Here’s the breakdown of the lower body exercises[1] that you found in the workouts listed in the first section of this article.

      1. Squat

        A squat is a compound movement which entails the recruitment of a majority of your lower body (quadriceps, hamstrings, gluteal muscles, spinal erectors).

        How to squat:

        Feet shoulder width apart or a little wider. Toes pointed slightly out, arms out in front of you. Sit into your heels till you hit parallel with your butt and knee, drive through the heels, return to starting position and repeat.

        2. Walking Lunges

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          A lunge is a complex movement which recruits mainly the lower body.

          The walking lunges are a harder version of a split squat which is stationary and then adds the component of stepping and keeping balance which engages the gluteus medius as well as allowing a larger range of motion.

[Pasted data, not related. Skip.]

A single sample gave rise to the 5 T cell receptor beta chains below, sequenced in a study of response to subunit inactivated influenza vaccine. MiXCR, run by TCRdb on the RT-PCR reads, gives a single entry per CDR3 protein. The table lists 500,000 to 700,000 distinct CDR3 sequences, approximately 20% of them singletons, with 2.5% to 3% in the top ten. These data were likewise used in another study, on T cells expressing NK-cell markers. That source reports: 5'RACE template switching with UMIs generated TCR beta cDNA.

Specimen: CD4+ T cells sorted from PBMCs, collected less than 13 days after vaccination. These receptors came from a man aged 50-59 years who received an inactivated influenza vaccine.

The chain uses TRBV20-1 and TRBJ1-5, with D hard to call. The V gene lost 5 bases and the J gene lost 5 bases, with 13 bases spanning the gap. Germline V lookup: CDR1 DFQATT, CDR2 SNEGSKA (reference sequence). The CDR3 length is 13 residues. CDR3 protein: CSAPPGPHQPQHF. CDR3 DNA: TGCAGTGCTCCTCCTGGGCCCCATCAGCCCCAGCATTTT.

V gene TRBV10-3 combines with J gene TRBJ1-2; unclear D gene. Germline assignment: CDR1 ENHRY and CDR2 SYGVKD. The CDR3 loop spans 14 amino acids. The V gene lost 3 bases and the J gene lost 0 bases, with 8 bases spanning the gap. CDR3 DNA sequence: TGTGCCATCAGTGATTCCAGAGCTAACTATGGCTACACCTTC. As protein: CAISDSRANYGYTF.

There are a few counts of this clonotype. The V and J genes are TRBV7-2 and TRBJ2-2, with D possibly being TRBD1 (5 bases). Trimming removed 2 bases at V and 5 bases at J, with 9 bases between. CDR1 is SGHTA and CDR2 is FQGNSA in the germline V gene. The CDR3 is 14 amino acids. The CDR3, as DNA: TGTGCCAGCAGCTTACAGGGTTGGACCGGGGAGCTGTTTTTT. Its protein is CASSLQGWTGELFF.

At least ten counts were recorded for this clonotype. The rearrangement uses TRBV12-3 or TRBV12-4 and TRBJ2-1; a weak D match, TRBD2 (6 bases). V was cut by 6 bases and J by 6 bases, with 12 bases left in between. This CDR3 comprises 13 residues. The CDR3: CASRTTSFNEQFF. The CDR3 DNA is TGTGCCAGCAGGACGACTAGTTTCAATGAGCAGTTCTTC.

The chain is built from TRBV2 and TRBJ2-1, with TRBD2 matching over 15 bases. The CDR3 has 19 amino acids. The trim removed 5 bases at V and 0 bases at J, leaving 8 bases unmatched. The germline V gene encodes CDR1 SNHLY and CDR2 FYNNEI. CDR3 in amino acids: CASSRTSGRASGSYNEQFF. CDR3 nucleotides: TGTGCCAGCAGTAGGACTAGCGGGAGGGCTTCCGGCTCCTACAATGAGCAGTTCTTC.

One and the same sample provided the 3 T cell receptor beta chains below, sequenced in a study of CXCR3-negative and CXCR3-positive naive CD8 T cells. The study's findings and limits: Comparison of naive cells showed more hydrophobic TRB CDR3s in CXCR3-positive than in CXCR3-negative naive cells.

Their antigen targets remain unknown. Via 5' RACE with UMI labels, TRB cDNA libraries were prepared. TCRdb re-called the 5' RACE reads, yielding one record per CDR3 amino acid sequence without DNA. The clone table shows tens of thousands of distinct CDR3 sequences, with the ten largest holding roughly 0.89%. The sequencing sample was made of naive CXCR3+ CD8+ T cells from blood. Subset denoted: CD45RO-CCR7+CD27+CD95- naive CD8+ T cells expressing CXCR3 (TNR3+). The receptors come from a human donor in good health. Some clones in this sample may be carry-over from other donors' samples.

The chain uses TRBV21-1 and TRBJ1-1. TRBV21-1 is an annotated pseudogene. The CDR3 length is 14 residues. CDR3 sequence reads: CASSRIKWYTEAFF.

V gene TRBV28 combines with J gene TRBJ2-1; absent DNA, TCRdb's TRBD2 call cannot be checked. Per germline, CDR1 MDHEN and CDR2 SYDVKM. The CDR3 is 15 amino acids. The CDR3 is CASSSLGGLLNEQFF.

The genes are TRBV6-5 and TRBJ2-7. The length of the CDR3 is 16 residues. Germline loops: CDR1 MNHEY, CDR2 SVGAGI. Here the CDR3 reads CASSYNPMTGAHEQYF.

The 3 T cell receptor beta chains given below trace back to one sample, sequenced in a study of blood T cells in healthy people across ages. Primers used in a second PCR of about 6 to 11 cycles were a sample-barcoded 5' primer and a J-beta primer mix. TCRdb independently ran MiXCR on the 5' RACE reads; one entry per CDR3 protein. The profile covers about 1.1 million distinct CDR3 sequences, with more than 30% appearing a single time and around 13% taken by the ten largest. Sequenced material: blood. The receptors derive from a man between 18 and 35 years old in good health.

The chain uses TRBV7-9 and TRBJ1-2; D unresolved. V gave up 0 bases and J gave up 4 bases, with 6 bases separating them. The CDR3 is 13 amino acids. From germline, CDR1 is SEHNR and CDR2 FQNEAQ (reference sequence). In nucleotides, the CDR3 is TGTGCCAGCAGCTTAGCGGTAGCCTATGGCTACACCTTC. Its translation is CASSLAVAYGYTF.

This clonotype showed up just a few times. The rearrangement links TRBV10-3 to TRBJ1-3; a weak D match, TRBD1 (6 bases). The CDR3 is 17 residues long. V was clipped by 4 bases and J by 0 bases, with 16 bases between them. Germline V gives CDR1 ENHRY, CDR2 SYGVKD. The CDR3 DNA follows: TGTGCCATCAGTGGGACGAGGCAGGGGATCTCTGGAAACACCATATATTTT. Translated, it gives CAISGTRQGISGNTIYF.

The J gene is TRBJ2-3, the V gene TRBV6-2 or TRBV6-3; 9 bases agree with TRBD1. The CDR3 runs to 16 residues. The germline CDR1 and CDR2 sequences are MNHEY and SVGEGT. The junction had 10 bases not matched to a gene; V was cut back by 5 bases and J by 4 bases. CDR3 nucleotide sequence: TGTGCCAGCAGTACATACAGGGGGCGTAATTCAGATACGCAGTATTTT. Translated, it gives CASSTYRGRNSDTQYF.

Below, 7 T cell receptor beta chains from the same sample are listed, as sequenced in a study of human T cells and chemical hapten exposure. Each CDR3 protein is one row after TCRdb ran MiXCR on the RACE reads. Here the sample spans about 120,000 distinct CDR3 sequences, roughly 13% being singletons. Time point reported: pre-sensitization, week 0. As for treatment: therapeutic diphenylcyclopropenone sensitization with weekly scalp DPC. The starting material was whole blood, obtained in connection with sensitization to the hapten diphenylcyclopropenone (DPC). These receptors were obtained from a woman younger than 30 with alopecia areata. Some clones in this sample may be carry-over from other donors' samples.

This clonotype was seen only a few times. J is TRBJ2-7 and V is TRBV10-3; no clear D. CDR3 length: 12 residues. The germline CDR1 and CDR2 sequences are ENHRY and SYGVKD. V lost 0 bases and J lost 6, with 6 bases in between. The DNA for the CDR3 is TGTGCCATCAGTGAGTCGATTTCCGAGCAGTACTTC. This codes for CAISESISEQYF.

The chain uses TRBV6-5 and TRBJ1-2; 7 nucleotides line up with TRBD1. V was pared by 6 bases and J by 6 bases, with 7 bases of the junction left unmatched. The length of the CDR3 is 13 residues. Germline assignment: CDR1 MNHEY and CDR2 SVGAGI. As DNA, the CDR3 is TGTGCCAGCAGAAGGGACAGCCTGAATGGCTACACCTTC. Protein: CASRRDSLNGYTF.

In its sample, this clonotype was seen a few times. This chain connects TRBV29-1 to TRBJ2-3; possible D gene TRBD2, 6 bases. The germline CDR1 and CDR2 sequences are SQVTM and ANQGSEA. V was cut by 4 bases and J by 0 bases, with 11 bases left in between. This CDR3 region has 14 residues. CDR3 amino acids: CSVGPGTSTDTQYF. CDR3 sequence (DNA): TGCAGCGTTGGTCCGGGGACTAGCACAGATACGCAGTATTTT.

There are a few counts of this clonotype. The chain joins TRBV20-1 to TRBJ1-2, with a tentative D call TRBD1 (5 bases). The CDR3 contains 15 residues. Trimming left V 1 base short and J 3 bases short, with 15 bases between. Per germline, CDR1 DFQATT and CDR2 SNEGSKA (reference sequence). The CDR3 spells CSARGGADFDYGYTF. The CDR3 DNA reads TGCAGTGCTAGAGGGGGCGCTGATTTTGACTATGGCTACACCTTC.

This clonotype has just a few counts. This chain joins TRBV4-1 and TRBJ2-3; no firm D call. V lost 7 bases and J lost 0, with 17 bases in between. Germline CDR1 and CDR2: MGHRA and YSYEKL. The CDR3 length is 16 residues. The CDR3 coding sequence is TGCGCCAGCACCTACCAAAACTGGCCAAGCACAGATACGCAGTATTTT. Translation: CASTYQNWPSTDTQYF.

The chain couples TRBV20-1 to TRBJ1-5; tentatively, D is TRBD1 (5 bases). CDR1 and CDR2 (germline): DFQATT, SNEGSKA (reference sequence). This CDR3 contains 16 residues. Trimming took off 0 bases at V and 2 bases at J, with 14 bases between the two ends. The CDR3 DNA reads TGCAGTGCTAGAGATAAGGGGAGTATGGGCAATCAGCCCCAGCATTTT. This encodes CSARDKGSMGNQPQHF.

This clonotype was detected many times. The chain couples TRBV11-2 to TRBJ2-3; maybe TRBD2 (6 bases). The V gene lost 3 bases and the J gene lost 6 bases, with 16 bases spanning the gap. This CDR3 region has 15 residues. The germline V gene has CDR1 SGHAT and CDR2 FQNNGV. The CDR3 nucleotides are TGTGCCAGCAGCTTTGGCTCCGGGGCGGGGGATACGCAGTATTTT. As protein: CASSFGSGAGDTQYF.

3. Reverse Lunge

            A reverse lunge is very similar to the split squat but instead, after every rep, you are returning to the starting position and stepping back.

            By reverse stepping, you are allowing for a better emphasis on the hamstrings and gluteal muscles as opposed to the quadriceps muscles in a forward stepping lunge.

            4. Quarter Squat

              A quarter squat is the top ¼ movement of a squat. This will work mainly the gluteal muscles as it emphasizes the hip extension and not a lot of range of motion on the quadriceps muscles.

              5. Skater Squat

                A skater squat is a unilateral variation of the squat, this squat really engages the gluteus medius and hamstrings as it works unilateral stability and hip flexion which fires both the hamstrings and glutes.